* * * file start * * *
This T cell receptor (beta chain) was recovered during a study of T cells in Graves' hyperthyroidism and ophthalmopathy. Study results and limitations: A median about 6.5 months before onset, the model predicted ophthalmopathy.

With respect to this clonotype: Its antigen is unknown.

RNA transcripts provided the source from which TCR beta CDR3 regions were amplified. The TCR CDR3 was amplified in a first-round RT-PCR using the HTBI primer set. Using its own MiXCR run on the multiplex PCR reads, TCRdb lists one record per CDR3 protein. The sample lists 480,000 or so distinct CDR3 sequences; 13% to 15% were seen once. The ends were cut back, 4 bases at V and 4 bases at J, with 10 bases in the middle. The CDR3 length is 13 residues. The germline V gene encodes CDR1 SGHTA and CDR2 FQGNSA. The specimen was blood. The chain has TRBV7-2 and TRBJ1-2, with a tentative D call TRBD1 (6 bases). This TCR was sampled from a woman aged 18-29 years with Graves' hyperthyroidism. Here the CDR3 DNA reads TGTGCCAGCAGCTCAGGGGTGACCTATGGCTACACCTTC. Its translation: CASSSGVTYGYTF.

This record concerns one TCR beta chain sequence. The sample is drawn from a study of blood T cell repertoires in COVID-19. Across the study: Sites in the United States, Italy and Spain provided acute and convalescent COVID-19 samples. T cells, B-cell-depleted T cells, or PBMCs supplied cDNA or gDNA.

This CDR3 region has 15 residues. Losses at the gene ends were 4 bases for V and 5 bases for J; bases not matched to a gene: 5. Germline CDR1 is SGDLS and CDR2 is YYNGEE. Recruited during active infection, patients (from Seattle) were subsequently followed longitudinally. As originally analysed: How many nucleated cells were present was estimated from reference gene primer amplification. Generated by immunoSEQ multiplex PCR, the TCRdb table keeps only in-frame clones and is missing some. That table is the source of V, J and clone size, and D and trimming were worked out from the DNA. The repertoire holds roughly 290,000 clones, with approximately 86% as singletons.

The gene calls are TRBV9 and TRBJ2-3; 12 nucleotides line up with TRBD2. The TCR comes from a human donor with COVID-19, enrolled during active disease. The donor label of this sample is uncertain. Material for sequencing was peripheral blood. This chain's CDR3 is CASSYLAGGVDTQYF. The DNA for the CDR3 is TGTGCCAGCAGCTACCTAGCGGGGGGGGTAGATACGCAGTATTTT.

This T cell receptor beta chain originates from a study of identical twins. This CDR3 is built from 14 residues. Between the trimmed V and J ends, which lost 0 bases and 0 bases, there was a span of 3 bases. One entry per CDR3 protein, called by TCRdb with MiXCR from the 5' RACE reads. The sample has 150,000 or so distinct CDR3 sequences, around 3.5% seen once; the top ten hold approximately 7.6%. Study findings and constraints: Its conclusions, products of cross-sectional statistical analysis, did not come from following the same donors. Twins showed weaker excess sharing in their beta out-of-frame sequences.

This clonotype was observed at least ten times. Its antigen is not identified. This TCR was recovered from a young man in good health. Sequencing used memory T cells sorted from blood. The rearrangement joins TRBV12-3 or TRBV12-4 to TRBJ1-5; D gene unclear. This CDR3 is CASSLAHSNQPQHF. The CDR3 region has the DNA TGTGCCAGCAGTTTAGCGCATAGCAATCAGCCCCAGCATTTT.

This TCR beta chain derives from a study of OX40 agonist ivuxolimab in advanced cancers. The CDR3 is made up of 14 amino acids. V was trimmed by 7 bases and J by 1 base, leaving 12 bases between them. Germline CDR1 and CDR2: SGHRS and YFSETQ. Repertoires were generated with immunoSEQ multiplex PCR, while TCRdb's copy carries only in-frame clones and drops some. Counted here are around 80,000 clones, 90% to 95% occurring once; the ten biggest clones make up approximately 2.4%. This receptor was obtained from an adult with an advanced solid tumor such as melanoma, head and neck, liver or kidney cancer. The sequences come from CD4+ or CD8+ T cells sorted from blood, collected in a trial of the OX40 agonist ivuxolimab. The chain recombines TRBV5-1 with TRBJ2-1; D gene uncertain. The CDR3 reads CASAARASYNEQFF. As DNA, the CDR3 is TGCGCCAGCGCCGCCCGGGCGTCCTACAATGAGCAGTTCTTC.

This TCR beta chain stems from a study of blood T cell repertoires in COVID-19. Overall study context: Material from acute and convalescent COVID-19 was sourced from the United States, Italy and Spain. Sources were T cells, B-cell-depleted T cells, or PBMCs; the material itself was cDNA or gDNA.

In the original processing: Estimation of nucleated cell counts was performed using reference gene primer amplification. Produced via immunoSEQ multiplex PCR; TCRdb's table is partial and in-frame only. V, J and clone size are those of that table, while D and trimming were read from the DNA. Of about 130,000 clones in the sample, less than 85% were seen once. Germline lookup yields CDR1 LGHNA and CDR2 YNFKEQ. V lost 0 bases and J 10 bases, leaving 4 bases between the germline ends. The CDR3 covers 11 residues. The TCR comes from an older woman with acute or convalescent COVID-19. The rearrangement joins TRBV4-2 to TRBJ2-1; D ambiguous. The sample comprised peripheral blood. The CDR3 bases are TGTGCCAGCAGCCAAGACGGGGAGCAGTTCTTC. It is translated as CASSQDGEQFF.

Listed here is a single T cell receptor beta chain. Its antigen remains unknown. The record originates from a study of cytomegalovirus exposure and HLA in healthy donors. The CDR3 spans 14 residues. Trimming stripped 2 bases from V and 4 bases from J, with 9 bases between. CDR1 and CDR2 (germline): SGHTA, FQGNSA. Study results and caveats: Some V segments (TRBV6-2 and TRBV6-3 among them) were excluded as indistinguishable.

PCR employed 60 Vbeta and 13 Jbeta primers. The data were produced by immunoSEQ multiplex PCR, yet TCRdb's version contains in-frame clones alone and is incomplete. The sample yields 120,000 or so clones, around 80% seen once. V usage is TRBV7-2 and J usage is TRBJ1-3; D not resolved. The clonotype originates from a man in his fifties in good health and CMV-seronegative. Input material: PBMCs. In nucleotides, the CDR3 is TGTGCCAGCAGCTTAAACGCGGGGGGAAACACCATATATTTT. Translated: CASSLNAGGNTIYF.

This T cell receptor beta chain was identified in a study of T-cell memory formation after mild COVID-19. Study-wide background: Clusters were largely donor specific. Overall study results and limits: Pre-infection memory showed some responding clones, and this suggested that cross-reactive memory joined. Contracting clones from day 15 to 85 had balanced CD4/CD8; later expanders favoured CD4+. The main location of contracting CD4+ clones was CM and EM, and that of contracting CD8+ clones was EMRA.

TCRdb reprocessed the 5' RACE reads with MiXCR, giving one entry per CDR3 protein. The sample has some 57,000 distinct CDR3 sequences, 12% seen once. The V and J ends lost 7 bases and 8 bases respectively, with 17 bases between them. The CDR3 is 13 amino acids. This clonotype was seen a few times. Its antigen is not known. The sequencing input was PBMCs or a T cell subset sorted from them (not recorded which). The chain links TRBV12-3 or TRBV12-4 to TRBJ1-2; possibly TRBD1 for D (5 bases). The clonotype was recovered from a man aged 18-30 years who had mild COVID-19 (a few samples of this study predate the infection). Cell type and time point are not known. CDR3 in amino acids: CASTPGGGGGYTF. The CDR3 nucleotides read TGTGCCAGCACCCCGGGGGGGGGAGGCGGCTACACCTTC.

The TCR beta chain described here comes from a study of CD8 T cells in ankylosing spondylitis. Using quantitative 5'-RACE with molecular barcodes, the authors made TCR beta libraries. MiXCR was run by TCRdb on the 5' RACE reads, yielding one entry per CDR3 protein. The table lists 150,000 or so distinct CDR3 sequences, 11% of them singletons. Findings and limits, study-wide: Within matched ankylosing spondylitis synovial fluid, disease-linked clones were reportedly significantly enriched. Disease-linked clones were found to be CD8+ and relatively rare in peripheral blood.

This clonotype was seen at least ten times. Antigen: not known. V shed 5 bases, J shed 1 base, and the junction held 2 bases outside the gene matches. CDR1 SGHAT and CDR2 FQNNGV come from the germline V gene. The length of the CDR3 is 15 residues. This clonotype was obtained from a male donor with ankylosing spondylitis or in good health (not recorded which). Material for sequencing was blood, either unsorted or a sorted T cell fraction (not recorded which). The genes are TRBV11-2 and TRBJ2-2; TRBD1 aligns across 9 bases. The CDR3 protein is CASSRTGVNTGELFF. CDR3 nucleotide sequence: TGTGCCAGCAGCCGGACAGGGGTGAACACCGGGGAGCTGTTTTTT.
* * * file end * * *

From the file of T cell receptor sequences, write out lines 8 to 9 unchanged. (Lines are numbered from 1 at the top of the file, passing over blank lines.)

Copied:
This clonotype was observed at least ten times. Its antigen is not identified. This TCR was recovered from a young man in good health. Sequencing used memory T cells sorted from blood. The rearrangement joins TRBV12-3 or TRBV12-4 to TRBJ1-5; D gene unclear. This CDR3 is CASSLAHSNQPQHF. The CDR3 region has the DNA TGTGCCAGCAGTTTAGCGCATAGCAATCAGCCCCAGCATTTT.

This TCR beta chain derives from a study of OX40 agonist ivuxolimab in advanced cancers. The CDR3 is made up of 14 amino acids. V was trimmed by 7 bases and J by 1 base, leaving 12 bases between them. Germline CDR1 and CDR2: SGHRS and YFSETQ. Repertoires were generated with immunoSEQ multiplex PCR, while TCRdb's copy carries only in-frame clones and drops some. Counted here are around 80,000 clones, 90% to 95% occurring once; the ten biggest clones make up approximately 2.4%. This receptor was obtained from an adult with an advanced solid tumor such as melanoma, head and neck, liver or kidney cancer. The sequences come from CD4+ or CD8+ T cells sorted from blood, collected in a trial of the OX40 agonist ivuxolimab. The chain recombines TRBV5-1 with TRBJ2-1; D gene uncertain. The CDR3 reads CASAARASYNEQFF. As DNA, the CDR3 is TGCGCCAGCGCCGCCCGGGCGTCCTACAATGAGCAGTTCTTC.